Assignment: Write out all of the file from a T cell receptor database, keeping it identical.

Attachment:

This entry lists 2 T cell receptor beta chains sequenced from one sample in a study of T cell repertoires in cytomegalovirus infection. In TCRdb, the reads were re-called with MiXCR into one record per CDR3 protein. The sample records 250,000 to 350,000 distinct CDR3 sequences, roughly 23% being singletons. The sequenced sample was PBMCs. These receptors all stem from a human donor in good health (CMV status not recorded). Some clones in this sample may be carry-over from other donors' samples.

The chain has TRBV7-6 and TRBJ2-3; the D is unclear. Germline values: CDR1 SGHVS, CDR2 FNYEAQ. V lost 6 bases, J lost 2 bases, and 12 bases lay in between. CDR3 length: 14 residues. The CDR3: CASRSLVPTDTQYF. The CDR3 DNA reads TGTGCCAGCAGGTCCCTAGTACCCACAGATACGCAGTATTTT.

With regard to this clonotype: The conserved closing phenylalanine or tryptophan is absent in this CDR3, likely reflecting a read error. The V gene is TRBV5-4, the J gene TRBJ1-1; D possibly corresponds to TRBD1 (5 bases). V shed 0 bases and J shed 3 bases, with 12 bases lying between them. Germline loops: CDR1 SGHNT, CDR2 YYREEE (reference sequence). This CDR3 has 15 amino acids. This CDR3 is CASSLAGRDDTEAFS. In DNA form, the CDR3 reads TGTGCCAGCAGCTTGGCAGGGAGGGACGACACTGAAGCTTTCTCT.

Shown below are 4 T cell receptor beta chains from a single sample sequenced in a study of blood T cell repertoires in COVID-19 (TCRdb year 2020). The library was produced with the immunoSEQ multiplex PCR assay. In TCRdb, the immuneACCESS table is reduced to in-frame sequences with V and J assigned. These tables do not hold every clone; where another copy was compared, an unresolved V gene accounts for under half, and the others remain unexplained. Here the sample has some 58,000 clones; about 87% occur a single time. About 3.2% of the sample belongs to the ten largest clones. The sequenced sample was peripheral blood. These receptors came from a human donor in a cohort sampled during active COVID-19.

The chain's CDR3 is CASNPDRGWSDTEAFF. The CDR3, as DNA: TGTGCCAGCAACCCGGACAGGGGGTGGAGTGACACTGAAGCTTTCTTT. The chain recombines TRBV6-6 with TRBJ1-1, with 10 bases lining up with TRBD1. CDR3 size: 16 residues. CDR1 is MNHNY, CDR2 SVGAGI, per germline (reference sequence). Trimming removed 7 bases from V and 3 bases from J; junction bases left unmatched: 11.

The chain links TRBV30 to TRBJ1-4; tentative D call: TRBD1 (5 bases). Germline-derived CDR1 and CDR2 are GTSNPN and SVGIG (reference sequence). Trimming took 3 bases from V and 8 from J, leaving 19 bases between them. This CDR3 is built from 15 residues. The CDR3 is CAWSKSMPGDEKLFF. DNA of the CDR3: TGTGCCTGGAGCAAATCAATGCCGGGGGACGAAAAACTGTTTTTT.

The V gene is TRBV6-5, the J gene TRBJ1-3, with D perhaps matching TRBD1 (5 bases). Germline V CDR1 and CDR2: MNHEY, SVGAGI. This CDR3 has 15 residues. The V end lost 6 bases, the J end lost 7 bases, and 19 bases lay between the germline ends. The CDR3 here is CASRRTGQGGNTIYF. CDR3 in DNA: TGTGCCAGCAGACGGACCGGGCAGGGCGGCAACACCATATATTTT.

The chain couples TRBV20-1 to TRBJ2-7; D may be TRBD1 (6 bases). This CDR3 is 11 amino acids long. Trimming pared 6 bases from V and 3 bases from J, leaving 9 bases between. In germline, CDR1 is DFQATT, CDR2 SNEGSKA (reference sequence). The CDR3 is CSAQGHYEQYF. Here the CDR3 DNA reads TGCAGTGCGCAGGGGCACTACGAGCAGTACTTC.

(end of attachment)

This entry lists 2 T cell receptor beta chains sequenced from one sample in a study of T cell repertoires in cytomegalovirus infection. In TCRdb, the reads were re-called with MiXCR into one record per CDR3 protein. The sample records 250,000 to 350,000 distinct CDR3 sequences, roughly 23% being singletons. The sequenced sample was PBMCs. These receptors all stem from a human donor in good health (CMV status not recorded). Some clones in this sample may be carry-over from other donors' samples.

The chain has TRBV7-6 and TRBJ2-3; the D is unclear. Germline values: CDR1 SGHVS, CDR2 FNYEAQ. V lost 6 bases, J lost 2 bases, and 12 bases lay in between. CDR3 length: 14 residues. The CDR3: CASRSLVPTDTQYF. The CDR3 DNA reads TGTGCCAGCAGGTCCCTAGTACCCACAGATACGCAGTATTTT.

With regard to this clonotype: The conserved closing phenylalanine or tryptophan is absent in this CDR3, likely reflecting a read error. The V gene is TRBV5-4, the J gene TRBJ1-1; D possibly corresponds to TRBD1 (5 bases). V shed 0 bases and J shed 3 bases, with 12 bases lying between them. Germline loops: CDR1 SGHNT, CDR2 YYREEE (reference sequence). This CDR3 has 15 amino acids. This CDR3 is CASSLAGRDDTEAFS. In DNA form, the CDR3 reads TGTGCCAGCAGCTTGGCAGGGAGGGACGACACTGAAGCTTTCTCT.

Shown below are 4 T cell receptor beta chains from a single sample sequenced in a study of blood T cell repertoires in COVID-19 (TCRdb year 2020). The library was produced with the immunoSEQ multiplex PCR assay. In TCRdb, the immuneACCESS table is reduced to in-frame sequences with V and J assigned. These tables do not hold every clone; where another copy was compared, an unresolved V gene accounts for under half, and the others remain unexplained. Here the sample has some 58,000 clones; about 87% occur a single time. About 3.2% of the sample belongs to the ten largest clones. The sequenced sample was peripheral blood. These receptors came from a human donor in a cohort sampled during active COVID-19.

The chain's CDR3 is CASNPDRGWSDTEAFF. The CDR3, as DNA: TGTGCCAGCAACCCGGACAGGGGGTGGAGTGACACTGAAGCTTTCTTT. The chain recombines TRBV6-6 with TRBJ1-1, with 10 bases lining up with TRBD1. CDR3 size: 16 residues. CDR1 is MNHNY, CDR2 SVGAGI, per germline (reference sequence). Trimming removed 7 bases from V and 3 bases from J; junction bases left unmatched: 11.

The chain links TRBV30 to TRBJ1-4; tentative D call: TRBD1 (5 bases). Germline-derived CDR1 and CDR2 are GTSNPN and SVGIG (reference sequence). Trimming took 3 bases from V and 8 from J, leaving 19 bases between them. This CDR3 is built from 15 residues. The CDR3 is CAWSKSMPGDEKLFF. DNA of the CDR3: TGTGCCTGGAGCAAATCAATGCCGGGGGACGAAAAACTGTTTTTT.

The V gene is TRBV6-5, the J gene TRBJ1-3, with D perhaps matching TRBD1 (5 bases). Germline V CDR1 and CDR2: MNHEY, SVGAGI. This CDR3 has 15 residues. The V end lost 6 bases, the J end lost 7 bases, and 19 bases lay between the germline ends. The CDR3 here is CASRRTGQGGNTIYF. CDR3 in DNA: TGTGCCAGCAGACGGACCGGGCAGGGCGGCAACACCATATATTTT.

The chain couples TRBV20-1 to TRBJ2-7; D may be TRBD1 (6 bases). This CDR3 is 11 amino acids long. Trimming pared 6 bases from V and 3 bases from J, leaving 9 bases between. In germline, CDR1 is DFQATT, CDR2 SNEGSKA (reference sequence). The CDR3 is CSAQGHYEQYF. Here the CDR3 DNA reads TGCAGTGCGCAGGGGCACTACGAGCAGTACTTC.